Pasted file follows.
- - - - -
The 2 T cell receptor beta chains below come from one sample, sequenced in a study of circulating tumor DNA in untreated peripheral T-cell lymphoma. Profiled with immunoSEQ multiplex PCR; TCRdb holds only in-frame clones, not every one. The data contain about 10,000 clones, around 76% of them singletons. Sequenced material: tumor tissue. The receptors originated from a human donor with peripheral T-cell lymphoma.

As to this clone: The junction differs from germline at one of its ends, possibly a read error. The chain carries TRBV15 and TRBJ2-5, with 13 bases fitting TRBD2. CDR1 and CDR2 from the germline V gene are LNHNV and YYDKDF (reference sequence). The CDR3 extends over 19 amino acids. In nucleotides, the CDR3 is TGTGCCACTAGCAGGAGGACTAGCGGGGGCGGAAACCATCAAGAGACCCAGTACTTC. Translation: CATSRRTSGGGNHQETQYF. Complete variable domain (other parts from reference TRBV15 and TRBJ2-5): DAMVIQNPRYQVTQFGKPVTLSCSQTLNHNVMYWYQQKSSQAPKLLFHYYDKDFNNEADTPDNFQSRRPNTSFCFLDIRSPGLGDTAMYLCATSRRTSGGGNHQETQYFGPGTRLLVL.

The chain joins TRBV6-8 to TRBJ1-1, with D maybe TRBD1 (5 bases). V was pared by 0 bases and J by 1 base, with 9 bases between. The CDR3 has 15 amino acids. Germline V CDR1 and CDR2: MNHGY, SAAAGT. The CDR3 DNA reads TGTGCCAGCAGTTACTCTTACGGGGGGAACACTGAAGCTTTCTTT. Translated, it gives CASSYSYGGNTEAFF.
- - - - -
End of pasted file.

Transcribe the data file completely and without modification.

The 2 T cell receptor beta chains below come from one sample, sequenced in a study of circulating tumor DNA in untreated peripheral T-cell lymphoma. Profiled with immunoSEQ multiplex PCR; TCRdb holds only in-frame clones, not every one. The data contain about 10,000 clones, around 76% of them singletons. Sequenced material: tumor tissue. The receptors originated from a human donor with peripheral T-cell lymphoma.

As to this clone: The junction differs from germline at one of its ends, possibly a read error. The chain carries TRBV15 and TRBJ2-5, with 13 bases fitting TRBD2. CDR1 and CDR2 from the germline V gene are LNHNV and YYDKDF (reference sequence). The CDR3 extends over 19 amino acids. In nucleotides, the CDR3 is TGTGCCACTAGCAGGAGGACTAGCGGGGGCGGAAACCATCAAGAGACCCAGTACTTC. Translation: CATSRRTSGGGNHQETQYF. Complete variable domain (other parts from reference TRBV15 and TRBJ2-5): DAMVIQNPRYQVTQFGKPVTLSCSQTLNHNVMYWYQQKSSQAPKLLFHYYDKDFNNEADTPDNFQSRRPNTSFCFLDIRSPGLGDTAMYLCATSRRTSGGGNHQETQYFGPGTRLLVL.

The chain joins TRBV6-8 to TRBJ1-1, with D maybe TRBD1 (5 bases). V was pared by 0 bases and J by 1 base, with 9 bases between. The CDR3 has 15 amino acids. Germline V CDR1 and CDR2: MNHGY, SAAAGT. The CDR3 DNA reads TGTGCCAGCAGTTACTCTTACGGGGGGAACACTGAAGCTTTCTTT. Translated, it gives CASSYSYGGNTEAFF.